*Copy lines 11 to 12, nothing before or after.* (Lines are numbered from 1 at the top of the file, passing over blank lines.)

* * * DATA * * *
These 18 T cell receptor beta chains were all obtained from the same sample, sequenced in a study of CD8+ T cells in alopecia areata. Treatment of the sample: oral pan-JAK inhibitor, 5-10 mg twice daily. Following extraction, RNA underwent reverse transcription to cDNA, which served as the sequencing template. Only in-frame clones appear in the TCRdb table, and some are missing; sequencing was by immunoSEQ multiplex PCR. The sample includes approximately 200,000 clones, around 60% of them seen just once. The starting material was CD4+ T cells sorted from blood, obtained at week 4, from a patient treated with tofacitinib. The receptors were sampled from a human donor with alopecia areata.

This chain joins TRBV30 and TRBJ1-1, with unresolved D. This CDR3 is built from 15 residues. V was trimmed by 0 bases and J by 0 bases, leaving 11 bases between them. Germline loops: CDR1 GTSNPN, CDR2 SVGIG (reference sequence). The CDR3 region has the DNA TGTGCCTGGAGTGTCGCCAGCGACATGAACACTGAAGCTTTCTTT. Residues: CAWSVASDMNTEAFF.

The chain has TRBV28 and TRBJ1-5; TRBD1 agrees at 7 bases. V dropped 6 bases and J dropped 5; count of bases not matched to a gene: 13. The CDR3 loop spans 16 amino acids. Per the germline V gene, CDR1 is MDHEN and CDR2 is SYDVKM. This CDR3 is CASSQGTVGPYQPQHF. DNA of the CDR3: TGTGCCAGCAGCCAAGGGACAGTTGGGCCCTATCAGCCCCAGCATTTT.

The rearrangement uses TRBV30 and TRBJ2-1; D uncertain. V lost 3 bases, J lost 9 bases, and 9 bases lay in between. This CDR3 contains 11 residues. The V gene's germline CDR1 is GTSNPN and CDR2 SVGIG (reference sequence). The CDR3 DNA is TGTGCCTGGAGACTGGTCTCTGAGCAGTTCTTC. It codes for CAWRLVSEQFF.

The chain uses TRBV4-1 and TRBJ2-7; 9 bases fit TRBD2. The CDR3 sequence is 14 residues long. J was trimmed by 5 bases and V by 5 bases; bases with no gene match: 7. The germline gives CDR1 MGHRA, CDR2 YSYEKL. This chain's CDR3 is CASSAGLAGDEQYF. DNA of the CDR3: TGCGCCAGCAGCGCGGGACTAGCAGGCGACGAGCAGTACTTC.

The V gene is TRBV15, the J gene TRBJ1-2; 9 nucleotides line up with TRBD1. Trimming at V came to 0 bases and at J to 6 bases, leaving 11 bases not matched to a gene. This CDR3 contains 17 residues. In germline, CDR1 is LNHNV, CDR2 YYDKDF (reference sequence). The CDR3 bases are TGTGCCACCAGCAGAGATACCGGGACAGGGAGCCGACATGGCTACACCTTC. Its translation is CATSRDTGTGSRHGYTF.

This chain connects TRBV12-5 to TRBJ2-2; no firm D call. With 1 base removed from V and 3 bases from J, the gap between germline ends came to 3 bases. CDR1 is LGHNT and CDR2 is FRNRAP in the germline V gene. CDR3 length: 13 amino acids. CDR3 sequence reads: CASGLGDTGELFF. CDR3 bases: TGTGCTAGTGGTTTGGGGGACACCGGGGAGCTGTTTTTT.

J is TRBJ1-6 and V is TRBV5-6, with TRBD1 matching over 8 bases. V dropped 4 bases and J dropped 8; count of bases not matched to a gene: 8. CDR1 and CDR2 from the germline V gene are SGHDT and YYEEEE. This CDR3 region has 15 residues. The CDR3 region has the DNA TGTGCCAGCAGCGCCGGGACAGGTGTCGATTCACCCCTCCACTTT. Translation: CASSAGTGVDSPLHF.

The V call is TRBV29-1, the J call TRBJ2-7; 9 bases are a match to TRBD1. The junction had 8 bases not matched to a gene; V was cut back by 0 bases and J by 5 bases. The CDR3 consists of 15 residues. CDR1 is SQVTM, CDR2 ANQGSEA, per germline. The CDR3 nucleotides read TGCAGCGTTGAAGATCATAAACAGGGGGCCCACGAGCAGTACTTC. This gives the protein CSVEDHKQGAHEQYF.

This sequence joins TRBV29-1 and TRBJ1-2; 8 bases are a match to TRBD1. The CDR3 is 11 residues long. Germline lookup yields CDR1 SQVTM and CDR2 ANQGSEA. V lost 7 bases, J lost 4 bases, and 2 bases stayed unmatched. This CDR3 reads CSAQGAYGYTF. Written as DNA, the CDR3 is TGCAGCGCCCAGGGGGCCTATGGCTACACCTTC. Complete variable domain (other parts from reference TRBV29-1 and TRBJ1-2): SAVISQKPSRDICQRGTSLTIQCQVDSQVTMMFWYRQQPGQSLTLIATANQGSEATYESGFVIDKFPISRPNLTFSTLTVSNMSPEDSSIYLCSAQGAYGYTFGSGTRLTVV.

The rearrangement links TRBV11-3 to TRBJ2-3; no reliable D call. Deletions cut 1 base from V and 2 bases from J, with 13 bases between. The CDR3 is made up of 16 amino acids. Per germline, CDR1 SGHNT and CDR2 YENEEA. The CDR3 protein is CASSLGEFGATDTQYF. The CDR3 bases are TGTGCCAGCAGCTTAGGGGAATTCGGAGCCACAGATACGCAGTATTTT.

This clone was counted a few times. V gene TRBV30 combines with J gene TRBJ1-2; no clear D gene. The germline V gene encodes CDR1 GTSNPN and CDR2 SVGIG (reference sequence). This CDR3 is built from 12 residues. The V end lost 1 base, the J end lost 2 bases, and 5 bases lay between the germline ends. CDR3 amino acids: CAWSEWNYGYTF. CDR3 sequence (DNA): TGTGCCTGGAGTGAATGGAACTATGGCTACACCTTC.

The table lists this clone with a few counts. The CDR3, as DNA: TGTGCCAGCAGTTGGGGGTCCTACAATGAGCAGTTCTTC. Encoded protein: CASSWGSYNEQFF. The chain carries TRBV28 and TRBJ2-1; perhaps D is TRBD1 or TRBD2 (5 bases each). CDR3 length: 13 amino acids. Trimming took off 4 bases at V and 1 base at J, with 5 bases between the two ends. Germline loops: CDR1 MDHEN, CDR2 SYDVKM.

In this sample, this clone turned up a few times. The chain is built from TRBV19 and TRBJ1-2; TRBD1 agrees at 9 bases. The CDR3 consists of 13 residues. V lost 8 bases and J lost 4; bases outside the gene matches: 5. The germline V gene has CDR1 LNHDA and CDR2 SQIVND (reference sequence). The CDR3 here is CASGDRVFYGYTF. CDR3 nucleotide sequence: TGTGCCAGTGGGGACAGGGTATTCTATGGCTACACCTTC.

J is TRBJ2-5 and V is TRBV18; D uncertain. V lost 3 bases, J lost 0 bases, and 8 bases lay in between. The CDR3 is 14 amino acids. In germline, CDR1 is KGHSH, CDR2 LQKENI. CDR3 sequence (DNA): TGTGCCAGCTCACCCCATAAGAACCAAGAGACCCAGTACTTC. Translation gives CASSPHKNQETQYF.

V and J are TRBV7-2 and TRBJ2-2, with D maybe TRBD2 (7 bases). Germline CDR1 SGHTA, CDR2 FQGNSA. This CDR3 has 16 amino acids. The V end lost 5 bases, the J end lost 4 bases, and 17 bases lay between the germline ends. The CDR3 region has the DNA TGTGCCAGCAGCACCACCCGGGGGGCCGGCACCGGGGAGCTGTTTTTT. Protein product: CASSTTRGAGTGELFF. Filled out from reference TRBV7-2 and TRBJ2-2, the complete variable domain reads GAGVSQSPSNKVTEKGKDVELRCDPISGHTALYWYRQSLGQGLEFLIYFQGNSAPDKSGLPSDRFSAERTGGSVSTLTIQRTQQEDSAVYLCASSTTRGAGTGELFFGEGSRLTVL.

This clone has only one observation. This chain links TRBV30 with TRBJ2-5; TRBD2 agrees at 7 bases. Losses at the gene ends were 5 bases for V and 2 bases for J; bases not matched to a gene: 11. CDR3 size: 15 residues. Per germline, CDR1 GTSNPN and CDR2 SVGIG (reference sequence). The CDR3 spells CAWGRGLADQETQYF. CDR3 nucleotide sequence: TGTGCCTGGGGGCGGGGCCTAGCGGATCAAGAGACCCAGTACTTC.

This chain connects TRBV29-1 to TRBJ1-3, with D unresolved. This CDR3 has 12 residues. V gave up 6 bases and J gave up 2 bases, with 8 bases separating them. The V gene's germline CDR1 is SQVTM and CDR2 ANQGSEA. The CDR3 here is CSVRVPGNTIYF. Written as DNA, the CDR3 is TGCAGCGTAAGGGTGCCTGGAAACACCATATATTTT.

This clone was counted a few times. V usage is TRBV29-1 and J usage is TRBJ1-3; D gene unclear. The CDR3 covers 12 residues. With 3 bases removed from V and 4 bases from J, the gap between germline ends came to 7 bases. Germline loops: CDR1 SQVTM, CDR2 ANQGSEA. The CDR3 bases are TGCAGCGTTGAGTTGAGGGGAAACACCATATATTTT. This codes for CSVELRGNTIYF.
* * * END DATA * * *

The rearrangement links TRBV11-3 to TRBJ2-3; no reliable D call. Deletions cut 1 base from V and 2 bases from J, with 13 bases between. The CDR3 is made up of 16 amino acids. Per germline, CDR1 SGHNT and CDR2 YENEEA. The CDR3 protein is CASSLGEFGATDTQYF. The CDR3 bases are TGTGCCAGCAGCTTAGGGGAATTCGGAGCCACAGATACGCAGTATTTT.

This clone was counted a few times. V gene TRBV30 combines with J gene TRBJ1-2; no clear D gene. The germline V gene encodes CDR1 GTSNPN and CDR2 SVGIG (reference sequence). This CDR3 is built from 12 residues. The V end lost 1 base, the J end lost 2 bases, and 5 bases lay between the germline ends. CDR3 amino acids: CAWSEWNYGYTF. CDR3 sequence (DNA): TGTGCCTGGAGTGAATGGAACTATGGCTACACCTTC.